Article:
The proposed merger of healthcare software and services firms Torex Plc and iSoft Group Plc has been cast into serious doubt after the UK’s Competition Appeals Tribunal ruled the deal could be anti-competitive.
The announcement sent shares in, Manchester, UK-based iSoft and Banbury, UK-based Torex tumbling some 7% and 9.4% respectively after the tribunal reacted to concerns from an Australian rival firm IBA Health that the 700m pounds ($1.2bn) merger would be anti-competitive. It is very possible that the proposed deal will now be handed to the Competition Commission for a final decision.
The timing of the announcement could not be any worse for the companies, which are currently bidding for contracts within the Department of Health’s overhaul of the IT services within the National Health Service. iSoft is bidding as a national application service provider on the Integrated Care Records Infrastructure under EDS, as well as a local service provider to regions such as the northeast and Yorkshire. The Department of Health has committed to award the LSP contracts by the end of December 2003.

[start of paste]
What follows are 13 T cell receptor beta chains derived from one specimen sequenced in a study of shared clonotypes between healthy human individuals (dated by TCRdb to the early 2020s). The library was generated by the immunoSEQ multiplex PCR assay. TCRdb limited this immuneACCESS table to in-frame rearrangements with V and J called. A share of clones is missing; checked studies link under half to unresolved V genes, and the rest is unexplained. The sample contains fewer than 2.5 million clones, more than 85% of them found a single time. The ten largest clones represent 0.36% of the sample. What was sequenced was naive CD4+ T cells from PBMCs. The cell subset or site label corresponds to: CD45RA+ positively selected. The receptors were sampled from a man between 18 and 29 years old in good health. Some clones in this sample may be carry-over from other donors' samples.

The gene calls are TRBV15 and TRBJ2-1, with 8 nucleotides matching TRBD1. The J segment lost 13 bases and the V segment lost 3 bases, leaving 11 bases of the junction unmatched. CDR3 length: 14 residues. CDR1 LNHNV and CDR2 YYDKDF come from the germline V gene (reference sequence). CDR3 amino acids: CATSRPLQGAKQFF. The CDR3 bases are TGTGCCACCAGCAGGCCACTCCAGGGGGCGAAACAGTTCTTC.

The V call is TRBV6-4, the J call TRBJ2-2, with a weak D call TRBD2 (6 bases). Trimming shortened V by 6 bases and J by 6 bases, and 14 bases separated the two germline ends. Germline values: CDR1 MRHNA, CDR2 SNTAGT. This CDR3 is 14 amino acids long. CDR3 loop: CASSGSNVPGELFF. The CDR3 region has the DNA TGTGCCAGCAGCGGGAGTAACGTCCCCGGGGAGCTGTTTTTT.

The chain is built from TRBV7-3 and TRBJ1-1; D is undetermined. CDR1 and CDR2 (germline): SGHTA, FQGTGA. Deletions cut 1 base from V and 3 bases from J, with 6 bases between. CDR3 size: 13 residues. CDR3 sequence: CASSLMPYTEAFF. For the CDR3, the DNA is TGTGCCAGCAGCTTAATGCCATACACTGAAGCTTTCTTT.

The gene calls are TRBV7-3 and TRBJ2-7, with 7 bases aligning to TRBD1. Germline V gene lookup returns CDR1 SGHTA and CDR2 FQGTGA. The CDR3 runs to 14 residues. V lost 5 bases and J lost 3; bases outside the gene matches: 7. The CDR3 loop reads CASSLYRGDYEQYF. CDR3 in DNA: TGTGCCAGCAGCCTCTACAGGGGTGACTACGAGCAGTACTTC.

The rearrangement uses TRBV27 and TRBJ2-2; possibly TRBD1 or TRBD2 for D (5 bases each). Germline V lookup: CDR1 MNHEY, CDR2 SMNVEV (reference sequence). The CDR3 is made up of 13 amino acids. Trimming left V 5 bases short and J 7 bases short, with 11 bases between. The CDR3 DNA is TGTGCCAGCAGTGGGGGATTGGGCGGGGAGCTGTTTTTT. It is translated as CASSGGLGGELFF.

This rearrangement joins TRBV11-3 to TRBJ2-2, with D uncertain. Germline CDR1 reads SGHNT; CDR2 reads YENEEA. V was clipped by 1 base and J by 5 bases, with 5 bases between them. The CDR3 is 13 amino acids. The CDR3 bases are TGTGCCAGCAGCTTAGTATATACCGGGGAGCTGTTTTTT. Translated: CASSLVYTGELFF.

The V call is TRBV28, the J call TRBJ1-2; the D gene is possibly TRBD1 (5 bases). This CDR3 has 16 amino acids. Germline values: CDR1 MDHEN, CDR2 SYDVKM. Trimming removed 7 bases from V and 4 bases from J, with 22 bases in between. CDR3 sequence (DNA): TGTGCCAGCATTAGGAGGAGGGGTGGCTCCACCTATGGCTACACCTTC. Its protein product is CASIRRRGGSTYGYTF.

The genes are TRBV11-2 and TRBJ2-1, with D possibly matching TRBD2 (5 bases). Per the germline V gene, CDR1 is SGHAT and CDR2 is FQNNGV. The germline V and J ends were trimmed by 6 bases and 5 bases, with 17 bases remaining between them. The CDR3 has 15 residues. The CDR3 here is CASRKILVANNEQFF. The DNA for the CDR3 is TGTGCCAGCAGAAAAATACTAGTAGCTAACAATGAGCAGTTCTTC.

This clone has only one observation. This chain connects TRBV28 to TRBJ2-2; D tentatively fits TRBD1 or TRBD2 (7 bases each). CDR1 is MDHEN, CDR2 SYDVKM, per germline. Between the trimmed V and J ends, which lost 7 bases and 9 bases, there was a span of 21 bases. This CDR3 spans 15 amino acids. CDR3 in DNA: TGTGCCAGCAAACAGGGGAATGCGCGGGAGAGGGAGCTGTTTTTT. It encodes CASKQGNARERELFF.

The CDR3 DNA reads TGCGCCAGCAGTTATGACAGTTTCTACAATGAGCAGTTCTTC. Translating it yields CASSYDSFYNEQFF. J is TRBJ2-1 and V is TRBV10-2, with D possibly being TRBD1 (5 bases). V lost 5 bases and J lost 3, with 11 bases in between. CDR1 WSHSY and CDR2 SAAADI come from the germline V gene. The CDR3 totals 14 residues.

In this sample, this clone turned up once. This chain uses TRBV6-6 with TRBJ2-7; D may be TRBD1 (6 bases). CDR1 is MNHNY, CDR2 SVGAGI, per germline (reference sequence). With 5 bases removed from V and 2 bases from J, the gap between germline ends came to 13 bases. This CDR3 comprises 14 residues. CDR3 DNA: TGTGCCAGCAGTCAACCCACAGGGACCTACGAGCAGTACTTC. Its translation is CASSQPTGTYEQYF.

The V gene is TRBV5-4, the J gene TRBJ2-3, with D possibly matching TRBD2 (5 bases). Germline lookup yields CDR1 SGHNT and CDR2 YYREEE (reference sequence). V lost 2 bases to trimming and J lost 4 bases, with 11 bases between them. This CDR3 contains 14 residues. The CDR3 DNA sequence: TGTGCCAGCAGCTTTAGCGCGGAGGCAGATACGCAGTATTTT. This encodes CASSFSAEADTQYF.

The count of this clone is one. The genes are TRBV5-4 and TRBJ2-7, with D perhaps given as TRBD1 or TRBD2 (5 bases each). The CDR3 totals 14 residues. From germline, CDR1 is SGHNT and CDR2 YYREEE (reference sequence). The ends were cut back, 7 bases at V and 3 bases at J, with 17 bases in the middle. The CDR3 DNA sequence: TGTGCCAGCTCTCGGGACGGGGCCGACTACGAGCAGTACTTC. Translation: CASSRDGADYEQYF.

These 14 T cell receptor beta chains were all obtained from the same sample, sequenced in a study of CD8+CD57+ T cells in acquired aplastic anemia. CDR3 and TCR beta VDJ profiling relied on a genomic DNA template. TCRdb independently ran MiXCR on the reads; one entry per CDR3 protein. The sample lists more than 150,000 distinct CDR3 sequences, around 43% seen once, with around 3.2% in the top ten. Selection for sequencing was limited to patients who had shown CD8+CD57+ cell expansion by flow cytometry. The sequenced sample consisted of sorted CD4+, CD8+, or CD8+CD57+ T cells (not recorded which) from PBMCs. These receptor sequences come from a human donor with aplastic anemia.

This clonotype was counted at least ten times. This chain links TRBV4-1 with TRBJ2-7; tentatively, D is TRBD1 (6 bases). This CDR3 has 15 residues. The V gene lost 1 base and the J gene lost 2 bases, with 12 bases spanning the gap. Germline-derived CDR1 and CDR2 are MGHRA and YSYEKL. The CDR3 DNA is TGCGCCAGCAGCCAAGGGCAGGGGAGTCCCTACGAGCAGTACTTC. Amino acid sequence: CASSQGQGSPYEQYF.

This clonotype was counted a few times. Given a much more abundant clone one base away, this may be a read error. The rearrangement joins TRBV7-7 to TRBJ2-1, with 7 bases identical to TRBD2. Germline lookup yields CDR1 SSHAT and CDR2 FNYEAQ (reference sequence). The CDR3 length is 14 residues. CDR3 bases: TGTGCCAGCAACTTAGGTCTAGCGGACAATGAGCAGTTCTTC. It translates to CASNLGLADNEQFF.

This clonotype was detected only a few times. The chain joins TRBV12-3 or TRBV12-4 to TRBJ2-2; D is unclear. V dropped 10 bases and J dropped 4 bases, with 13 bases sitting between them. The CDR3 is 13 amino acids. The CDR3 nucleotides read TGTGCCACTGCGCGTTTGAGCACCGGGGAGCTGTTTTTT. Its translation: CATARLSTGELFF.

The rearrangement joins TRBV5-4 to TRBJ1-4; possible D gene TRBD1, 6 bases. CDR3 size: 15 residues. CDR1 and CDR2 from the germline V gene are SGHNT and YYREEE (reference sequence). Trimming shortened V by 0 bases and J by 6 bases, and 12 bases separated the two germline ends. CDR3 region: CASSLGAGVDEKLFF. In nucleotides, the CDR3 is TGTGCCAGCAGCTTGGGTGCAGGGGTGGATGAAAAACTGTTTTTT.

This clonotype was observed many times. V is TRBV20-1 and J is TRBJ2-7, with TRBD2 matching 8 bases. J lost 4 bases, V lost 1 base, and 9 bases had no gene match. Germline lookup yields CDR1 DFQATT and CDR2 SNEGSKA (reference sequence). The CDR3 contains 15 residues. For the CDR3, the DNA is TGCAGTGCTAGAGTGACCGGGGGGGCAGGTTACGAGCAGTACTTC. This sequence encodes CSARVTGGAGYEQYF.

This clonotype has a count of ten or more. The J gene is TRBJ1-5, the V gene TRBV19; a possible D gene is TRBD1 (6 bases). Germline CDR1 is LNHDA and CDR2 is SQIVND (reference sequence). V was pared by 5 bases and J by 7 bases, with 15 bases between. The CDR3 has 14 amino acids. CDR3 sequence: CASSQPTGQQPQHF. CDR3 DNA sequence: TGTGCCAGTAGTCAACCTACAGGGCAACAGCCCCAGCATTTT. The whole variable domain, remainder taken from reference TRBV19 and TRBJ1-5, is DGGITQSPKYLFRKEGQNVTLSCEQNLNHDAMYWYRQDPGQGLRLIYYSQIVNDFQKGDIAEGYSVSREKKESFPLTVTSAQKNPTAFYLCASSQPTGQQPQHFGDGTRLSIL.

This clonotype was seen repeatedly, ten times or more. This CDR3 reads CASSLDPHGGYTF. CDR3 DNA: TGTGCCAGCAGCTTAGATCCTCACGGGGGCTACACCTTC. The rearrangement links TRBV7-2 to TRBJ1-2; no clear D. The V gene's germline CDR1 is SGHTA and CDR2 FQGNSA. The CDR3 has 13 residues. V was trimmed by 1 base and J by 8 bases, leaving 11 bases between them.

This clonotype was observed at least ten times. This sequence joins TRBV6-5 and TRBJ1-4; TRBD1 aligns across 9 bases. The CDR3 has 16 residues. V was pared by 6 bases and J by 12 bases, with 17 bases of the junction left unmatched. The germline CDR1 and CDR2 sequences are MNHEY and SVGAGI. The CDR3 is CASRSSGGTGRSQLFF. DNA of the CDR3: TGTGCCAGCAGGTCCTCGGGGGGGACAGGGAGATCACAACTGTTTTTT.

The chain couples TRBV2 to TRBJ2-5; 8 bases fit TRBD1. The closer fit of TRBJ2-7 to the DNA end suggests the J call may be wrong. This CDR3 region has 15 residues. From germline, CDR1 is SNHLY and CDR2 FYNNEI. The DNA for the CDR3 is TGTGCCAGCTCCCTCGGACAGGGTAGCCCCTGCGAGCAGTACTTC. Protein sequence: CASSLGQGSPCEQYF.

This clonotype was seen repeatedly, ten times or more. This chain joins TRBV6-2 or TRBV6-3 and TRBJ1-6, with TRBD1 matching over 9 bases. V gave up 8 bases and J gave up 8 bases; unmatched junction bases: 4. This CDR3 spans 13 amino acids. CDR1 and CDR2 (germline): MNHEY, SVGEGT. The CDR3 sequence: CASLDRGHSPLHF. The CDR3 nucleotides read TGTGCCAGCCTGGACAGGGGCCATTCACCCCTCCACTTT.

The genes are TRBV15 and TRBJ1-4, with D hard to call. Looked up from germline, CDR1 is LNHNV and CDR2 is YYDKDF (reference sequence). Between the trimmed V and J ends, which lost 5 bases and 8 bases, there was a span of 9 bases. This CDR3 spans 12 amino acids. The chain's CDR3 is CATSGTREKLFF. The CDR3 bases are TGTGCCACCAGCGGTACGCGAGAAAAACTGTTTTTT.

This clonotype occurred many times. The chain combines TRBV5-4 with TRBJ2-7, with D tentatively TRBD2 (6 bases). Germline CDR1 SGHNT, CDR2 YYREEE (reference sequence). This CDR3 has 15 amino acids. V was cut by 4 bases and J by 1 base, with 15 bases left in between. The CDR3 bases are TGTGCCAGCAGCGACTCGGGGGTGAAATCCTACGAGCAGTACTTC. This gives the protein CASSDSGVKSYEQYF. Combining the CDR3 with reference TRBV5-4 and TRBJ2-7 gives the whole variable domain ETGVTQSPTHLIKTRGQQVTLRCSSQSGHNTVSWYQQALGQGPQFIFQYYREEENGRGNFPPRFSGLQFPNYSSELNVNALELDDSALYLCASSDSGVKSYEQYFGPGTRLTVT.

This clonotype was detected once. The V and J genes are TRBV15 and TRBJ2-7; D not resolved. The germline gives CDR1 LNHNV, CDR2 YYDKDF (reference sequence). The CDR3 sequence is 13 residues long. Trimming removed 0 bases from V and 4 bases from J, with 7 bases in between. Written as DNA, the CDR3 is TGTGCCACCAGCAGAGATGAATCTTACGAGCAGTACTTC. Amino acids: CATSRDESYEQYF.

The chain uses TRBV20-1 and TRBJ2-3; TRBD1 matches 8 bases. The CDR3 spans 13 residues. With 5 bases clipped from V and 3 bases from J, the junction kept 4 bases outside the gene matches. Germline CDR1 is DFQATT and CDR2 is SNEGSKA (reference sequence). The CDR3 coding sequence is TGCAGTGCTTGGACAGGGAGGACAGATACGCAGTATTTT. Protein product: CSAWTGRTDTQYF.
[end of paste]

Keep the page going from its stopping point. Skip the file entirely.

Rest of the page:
Competing for a larger share of this NHS bounty was one of the key reasons behind the merger, which was announced in September. In a statement issued then, the companies said they would: provide the necessary expertise and experience to participate more fully in the 2.3bn pound ($3.9bn) NHS modernization program. The merged group will be better placed to service the requirements of the National Application Service Providers and the LSPs in the five geographic regions in England.
Under terms of the proposed deal, iSoft will take over its larger and more established rival Torex in an all-share deal that will give Torex shareholders a 44% stake in the new business that will retain the iSoft name. Despite the ruling and resulting share slump, the two companies said they plan to continue with the merger.
This article is based on material originally produced by ComputerWire.